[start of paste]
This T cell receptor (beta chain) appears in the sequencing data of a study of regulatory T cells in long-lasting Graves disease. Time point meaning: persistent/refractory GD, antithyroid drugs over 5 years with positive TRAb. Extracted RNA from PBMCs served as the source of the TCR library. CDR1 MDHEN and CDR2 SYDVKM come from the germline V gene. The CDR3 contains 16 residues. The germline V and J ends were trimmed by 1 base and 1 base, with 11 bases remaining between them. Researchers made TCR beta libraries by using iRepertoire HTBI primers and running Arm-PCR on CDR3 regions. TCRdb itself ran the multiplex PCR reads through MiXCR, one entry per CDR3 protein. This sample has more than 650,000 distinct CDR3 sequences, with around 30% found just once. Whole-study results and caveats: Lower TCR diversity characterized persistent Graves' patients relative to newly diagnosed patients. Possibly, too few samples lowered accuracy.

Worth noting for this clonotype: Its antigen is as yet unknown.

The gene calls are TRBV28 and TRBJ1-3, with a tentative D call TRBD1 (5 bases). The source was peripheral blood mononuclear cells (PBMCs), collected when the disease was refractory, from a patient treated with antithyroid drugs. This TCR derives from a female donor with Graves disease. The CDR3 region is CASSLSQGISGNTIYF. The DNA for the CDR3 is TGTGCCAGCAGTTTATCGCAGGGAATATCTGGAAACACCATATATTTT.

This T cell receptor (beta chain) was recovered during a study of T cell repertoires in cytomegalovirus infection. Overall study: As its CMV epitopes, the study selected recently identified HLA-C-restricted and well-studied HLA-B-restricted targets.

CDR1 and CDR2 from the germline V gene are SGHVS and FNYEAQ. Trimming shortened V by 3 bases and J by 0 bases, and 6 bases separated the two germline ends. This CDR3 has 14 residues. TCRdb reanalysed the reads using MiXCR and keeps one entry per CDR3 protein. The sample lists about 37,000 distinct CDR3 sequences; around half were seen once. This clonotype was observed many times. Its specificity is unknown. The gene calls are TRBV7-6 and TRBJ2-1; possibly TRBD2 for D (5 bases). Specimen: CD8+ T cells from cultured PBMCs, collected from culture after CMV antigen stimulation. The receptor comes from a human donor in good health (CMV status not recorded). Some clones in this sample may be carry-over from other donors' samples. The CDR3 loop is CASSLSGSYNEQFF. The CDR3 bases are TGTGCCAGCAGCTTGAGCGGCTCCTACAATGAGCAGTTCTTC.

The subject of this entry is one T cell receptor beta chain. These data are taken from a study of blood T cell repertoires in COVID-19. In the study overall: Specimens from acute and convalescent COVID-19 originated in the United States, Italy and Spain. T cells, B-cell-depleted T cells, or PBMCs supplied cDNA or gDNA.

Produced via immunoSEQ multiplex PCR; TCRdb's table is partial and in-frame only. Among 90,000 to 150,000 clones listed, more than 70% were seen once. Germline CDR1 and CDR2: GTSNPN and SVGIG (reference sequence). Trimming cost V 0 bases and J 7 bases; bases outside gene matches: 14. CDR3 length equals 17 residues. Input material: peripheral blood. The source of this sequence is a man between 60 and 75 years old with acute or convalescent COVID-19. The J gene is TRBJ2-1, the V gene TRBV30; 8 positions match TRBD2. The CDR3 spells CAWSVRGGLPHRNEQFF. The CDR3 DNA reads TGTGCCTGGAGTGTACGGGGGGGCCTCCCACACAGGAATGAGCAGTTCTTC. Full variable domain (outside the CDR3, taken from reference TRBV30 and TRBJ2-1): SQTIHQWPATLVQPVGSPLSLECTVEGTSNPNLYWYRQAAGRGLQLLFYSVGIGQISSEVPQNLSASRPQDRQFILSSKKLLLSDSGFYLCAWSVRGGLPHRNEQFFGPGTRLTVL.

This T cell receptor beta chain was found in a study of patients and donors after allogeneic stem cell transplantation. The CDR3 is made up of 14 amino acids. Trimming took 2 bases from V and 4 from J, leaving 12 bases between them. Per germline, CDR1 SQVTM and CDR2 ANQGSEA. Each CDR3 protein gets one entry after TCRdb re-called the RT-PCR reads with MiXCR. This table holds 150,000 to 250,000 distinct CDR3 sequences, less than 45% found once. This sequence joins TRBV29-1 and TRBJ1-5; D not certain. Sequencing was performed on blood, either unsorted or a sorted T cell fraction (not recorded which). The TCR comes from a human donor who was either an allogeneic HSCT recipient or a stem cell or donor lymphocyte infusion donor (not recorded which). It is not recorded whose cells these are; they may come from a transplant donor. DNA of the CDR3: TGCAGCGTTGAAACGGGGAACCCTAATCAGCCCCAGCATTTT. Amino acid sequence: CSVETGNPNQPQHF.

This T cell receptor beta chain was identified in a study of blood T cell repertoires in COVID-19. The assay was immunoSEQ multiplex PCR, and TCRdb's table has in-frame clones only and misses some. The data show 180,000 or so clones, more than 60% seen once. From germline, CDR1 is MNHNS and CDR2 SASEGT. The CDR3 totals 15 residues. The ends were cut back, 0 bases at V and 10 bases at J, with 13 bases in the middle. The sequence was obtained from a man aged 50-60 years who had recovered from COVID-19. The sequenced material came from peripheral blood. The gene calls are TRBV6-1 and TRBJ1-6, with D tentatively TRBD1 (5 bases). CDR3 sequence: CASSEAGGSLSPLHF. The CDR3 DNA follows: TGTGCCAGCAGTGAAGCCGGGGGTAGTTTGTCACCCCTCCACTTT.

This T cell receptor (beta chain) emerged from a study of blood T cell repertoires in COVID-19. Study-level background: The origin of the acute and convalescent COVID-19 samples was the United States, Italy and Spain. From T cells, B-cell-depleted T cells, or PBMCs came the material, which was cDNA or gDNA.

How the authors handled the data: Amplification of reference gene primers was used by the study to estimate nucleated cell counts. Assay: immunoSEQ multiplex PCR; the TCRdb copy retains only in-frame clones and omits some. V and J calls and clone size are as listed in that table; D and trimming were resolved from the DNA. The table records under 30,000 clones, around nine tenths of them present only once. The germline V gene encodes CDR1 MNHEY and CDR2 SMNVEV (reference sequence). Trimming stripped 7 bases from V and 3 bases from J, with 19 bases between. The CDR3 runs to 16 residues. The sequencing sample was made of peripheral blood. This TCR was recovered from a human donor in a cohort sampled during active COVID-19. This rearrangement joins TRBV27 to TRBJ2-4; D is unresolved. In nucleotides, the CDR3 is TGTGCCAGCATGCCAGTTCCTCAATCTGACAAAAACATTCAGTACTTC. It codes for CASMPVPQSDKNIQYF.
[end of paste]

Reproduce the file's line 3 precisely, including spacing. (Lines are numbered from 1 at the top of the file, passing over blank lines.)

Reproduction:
The gene calls are TRBV28 and TRBJ1-3, with a tentative D call TRBD1 (5 bases). The source was peripheral blood mononuclear cells (PBMCs), collected when the disease was refractory, from a patient treated with antithyroid drugs. This TCR derives from a female donor with Graves disease. The CDR3 region is CASSLSQGISGNTIYF. The DNA for the CDR3 is TGTGCCAGCAGTTTATCGCAGGGAATATCTGGAAACACCATATATTTT.